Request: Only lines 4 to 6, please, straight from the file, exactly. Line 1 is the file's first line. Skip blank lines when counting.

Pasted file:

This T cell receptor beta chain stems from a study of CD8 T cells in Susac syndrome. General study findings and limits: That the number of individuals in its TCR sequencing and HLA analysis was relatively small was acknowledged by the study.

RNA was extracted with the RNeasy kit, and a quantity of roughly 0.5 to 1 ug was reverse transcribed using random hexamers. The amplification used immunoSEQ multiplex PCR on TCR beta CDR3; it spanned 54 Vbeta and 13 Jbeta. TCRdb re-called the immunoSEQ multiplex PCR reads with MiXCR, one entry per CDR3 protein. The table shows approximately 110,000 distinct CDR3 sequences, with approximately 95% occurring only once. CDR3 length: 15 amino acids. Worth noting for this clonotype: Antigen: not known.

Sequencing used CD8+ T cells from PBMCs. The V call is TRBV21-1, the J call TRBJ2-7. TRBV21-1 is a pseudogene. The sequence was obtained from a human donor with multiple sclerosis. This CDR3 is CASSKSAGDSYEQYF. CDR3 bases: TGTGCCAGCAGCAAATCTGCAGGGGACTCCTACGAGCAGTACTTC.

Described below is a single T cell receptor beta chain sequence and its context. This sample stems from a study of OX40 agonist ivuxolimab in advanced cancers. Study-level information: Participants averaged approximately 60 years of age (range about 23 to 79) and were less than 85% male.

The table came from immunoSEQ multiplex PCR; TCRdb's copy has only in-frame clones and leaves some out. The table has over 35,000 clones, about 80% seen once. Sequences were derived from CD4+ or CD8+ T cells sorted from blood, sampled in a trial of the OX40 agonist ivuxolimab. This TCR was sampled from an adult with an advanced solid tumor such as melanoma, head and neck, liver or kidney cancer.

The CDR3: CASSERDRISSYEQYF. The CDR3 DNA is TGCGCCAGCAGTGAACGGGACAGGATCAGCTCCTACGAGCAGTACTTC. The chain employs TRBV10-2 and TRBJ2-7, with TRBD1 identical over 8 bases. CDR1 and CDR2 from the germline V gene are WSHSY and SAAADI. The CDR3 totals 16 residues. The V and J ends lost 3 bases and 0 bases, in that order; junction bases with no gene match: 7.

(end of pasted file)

Described below is a single T cell receptor beta chain sequence and its context. This sample stems from a study of OX40 agonist ivuxolimab in advanced cancers. Study-level information: Participants averaged approximately 60 years of age (range about 23 to 79) and were less than 85% male.

The table came from immunoSEQ multiplex PCR; TCRdb's copy has only in-frame clones and leaves some out. The table has over 35,000 clones, about 80% seen once. Sequences were derived from CD4+ or CD8+ T cells sorted from blood, sampled in a trial of the OX40 agonist ivuxolimab. This TCR was sampled from an adult with an advanced solid tumor such as melanoma, head and neck, liver or kidney cancer.

The CDR3: CASSERDRISSYEQYF. The CDR3 DNA is TGCGCCAGCAGTGAACGGGACAGGATCAGCTCCTACGAGCAGTACTTC. The chain employs TRBV10-2 and TRBJ2-7, with TRBD1 identical over 8 bases. CDR1 and CDR2 from the germline V gene are WSHSY and SAAADI. The CDR3 totals 16 residues. The V and J ends lost 3 bases and 0 bases, in that order; junction bases with no gene match: 7.